Oedipus and the Sphinx by Baron Francois-Xavier Fabre (French, 1766-1837), ca. 1806-1810
The Egoistic Escape from Fate in Oedipus the King by Sophocles
Crowned by Aristotle as the exemplar of tragedy, Oedipus the King by Sophocles is the ne plus ultra of this Greek mythology. Premiered c. 425 BC at the Festival of Dionysus — a theatrical event attended by pious Greek citizens en masse — the societal and religious value of Oedipus the King heightens. Oedipus, the elected King of Thebes, supposed son of Polybus and Meropê, lived in the shadows of his prophetic patricide and incest. To avoid his doom, Oedipus voluntarily banished himself from Corinth and thus, unbeknownst to him, obliged his fate. Through the exploration of the themes and the characters’ interaction with pination, Sophocles disclosed the consequences of sacrilege. Sophocles executed the prime of dramatic irony in Oedipus the King, chiefly through Oedipus’ presumptuous negligence, plaintive nescience, and palpable naiveté to his nemesis.
Sophocles utilizes dramatic irony to spotlight the contrast between sight and blindness as influenced by egotism. At the beginning of the play, Oedipus boasts of his glory of smiting the Sphinx, “'Tis I am come, world-honored Oedipus.” (Sophocles 4). With little care, pride transmutes into vanity. Oedipus’ self-preoccupation is presented to the reader early in the play, boding his later blindness to his double identity as his vision and cognition merely contain the prophecy baneful to him. When Oedipus boldly demands the truth from Tiresias, the blind seer-craft, the former wants only the “truth” that aligns with his morality. In contradiction, Tiresias remains lucid with the verity. During the dialogue, Tiresias laments, “A fearful thing is knowledge” (Sophocles 19). Ironically, this exclamation justifies Tiresias’ omniscience as all of Thebes spirals into agony upon the deplorable revelation. Tiresias is literally blind yet prophetically perceptive; Oedipus is seeing yet blinded by obsessively evading his fate. The former is “both blind and clairvoyant” (CliffNotes), whereas the latter, willfully ignorant, ultimately blinds himself literally and submits to his fate. Tiresias, thus, serves as a foil to Oedipus in this matter. It is indeed Oedipus’ hubris that led to his inevitable nemesis.
Oedipus’ catharsis represents the futility of effort, thus the fragility of human life. The Gods and heralds of Ancient Greece were revered. Oedipus and Jocasta, for instance, would be regarded as sophomoric by Ancient Greeks as they refused to accept their mutual prophecies. When Jocasta learns of Tiresias’ ominous prediction, she solaces Oedipus:
The seer?—Then tear thy terrors like a veil
And take free breath. A seer? No human thing
Born on the earth hath power for conjuring
Truth from the dark of God. (Sophocles 42)
Referring to God’s wisdom as “the dark” was blasphemy. Jocasta’s direct refutation of sacred powers is analogous to that demonstrated by Oedipus. She parallels Oedipus’ persona. Subsequently, Jocasta narrates the ancient omen cast upon her, which she deems incredible. Her vain consolation eventually unearths how the same Oracle of Delphi vexes her husband-son — another dramatic irony in the stark display. Their refusal of the truth is tantamount to an admission of its inescapability.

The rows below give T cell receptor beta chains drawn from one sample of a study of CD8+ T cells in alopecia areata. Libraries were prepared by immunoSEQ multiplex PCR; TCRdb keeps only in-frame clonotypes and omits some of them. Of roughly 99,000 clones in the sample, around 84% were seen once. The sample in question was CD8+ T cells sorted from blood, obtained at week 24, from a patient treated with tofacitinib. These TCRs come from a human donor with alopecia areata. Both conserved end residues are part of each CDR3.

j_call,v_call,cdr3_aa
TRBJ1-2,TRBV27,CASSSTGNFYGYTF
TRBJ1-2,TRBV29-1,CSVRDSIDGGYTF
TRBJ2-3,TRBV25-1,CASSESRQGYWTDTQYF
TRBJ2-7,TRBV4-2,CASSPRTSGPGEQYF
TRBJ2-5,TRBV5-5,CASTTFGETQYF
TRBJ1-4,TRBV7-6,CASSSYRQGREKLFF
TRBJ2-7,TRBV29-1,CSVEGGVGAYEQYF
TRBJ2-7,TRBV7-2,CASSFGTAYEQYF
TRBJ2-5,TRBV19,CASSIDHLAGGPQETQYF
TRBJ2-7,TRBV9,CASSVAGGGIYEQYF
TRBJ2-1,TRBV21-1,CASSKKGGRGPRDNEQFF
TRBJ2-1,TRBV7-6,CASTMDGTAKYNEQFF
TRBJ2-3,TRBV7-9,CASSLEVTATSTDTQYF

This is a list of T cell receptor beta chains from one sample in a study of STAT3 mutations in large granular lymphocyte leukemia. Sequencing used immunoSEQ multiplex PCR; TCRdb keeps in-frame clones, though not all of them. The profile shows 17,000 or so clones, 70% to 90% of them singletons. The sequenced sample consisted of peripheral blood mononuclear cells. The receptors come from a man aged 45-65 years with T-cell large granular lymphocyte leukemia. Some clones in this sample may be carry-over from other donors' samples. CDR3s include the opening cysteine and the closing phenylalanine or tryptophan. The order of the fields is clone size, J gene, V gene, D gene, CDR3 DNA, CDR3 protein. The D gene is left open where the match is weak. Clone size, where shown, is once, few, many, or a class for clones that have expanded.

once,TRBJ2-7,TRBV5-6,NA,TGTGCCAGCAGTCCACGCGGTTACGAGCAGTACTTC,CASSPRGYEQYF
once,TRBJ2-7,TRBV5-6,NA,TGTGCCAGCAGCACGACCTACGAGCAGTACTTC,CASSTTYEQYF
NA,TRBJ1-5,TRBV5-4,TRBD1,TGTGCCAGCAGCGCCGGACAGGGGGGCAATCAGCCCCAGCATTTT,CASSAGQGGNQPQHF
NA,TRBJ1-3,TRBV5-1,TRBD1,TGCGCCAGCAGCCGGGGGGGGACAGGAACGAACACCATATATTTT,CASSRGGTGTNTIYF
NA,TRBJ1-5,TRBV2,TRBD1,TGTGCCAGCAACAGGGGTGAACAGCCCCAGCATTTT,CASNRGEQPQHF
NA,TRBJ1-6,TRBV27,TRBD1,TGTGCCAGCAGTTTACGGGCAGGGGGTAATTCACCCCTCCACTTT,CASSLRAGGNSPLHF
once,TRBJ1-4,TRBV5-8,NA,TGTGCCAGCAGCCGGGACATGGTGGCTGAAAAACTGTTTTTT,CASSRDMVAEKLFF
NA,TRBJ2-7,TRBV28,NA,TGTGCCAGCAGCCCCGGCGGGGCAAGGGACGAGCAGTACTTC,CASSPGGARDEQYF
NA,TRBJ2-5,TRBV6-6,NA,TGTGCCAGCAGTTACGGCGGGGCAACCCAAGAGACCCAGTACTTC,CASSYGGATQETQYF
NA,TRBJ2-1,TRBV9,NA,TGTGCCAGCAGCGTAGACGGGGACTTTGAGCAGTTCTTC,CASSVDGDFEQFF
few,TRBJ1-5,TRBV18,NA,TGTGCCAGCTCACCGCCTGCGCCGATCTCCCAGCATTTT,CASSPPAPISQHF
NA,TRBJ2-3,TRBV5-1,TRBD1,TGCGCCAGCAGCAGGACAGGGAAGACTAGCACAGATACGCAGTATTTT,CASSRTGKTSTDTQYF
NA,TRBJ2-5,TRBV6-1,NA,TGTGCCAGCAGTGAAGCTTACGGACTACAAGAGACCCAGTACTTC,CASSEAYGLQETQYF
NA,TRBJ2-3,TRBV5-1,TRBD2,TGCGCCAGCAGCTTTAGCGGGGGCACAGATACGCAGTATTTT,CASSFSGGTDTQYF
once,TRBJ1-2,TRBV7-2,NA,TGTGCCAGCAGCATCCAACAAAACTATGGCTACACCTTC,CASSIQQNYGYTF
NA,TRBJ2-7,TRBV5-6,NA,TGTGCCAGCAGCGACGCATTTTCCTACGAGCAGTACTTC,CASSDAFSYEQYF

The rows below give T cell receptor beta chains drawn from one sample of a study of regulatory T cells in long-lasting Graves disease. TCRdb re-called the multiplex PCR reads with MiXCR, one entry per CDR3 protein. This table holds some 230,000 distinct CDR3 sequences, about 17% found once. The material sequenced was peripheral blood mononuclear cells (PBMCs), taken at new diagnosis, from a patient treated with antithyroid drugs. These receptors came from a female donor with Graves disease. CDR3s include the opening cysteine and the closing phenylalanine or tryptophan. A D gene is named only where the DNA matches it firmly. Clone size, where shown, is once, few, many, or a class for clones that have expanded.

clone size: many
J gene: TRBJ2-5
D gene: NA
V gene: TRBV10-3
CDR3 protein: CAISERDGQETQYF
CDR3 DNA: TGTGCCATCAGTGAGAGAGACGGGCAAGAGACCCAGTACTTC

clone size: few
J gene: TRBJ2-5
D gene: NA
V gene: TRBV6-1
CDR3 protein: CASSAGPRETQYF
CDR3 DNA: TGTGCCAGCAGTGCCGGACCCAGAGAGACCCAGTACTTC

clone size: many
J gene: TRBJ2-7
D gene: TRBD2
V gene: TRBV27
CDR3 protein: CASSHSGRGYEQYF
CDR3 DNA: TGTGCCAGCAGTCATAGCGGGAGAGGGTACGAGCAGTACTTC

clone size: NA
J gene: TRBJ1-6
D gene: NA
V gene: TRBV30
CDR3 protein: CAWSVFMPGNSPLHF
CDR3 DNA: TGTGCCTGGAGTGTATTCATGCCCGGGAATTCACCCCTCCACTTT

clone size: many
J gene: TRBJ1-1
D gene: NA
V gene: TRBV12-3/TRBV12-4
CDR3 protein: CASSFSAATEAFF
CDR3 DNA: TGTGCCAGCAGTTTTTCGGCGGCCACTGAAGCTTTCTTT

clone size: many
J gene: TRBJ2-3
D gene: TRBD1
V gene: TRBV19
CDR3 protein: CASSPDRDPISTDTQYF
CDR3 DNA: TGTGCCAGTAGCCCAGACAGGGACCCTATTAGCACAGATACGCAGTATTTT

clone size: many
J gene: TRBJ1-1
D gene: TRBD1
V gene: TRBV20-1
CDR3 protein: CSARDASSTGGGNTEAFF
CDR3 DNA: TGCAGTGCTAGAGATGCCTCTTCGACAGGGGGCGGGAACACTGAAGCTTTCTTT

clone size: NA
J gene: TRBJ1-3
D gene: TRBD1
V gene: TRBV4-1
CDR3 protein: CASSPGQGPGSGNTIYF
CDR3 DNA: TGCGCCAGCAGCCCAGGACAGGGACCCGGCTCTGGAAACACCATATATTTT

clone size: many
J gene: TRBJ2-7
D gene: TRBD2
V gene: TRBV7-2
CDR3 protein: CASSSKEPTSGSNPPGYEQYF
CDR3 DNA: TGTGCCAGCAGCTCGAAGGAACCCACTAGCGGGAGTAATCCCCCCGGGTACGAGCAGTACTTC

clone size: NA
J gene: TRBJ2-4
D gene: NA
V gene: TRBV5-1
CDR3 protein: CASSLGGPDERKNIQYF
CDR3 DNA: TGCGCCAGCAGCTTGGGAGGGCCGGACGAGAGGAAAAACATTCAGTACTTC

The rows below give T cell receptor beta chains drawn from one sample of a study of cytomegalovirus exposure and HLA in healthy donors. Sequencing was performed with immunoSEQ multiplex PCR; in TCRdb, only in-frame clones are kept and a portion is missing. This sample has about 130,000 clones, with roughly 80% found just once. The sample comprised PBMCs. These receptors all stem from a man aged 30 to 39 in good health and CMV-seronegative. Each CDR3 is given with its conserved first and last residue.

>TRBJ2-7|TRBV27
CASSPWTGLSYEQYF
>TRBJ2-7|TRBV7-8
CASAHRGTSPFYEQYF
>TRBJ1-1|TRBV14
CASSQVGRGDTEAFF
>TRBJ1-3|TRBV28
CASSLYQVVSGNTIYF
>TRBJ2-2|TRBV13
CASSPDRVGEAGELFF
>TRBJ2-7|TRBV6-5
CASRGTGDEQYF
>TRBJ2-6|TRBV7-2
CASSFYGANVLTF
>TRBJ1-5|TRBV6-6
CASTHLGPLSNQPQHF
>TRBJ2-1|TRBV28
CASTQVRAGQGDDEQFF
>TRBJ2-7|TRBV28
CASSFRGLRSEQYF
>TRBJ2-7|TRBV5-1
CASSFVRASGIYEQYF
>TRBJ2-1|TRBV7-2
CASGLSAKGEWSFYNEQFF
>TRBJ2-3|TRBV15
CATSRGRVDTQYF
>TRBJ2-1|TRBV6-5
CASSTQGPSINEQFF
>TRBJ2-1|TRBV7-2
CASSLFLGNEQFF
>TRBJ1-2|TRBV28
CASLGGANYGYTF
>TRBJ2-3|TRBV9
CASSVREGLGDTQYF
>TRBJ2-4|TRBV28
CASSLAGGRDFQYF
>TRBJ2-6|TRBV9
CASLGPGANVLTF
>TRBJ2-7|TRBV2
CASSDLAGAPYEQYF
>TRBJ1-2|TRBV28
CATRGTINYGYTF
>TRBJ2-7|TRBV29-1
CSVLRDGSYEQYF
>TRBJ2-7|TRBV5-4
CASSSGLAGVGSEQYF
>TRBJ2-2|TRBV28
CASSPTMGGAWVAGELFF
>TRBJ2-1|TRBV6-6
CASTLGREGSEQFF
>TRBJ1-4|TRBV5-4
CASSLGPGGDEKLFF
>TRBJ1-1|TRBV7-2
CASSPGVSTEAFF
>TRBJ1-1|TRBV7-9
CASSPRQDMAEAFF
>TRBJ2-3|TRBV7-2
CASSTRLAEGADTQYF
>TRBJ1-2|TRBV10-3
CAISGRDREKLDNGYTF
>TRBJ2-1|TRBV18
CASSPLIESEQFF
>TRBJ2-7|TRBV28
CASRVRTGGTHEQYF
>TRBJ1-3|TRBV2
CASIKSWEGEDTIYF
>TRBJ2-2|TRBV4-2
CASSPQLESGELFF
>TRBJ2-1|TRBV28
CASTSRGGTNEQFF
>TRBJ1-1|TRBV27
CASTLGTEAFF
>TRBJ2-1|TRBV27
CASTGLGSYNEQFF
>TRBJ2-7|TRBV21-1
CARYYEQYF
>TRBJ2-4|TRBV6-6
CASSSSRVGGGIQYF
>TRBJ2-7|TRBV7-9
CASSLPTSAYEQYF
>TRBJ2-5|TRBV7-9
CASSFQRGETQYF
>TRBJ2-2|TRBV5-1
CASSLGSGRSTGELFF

The aforementioned subjects allude to another cardinal theme in the play, fate v. free will. Oedipus and Jocasta seek freedom of choice over oracular obedience, leading tragic lives at last. Little did they know, their choices unraveled their seemingly free will. The satire of Oedipus and Jocasta denying the prophecy propels the dramatic irony, as the truth has been transparent all along; they did not see it. After Jocasta’s suicide and Oedipus’ self-punishment, the Messenger — resonating Theban voices — introspects the eternal scandal of Thebes:
All the riches yester sun
Saw in this house were rich in verity.
What call ye now our riches?
Agony, Delusion, Death, Shame, all that eye or ear
Hath ever dreamed of misery, is here. (Sophocles 76)
Sophocles arouses sympathy among the readers as Oedipus’ pitiful destiny becomes unequivocal. Here, the readers ponder whether Oedipus regrets escaping his reverberating identity. To him, stubborn denial proved to be nonoptimal.
Oedipus the King embodies the overflow of emotional obligation in the crux of Attic tragedy. Fate intertwines the life of Oedipus; the prophecy is his autocrat. Through the tragedy of Oedipus, Sophocles exudes that those rejecting oracles would be met with retaliation. The playwright’s view was explicit yet conservative during the fifth century BC in Athens, where rationality challenged spirituality. Albeit, the ineradicable oracular precognitions were rooted in the Ancient Greeks. Though intriguing, the immorality of the carte blanch is not timeless. Free will supersedes fate in modern society nonetheless.
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Suhandoko, Suhandoko. “Analysis of Oedipus the King.” ResearchGate, 9 July 2019,
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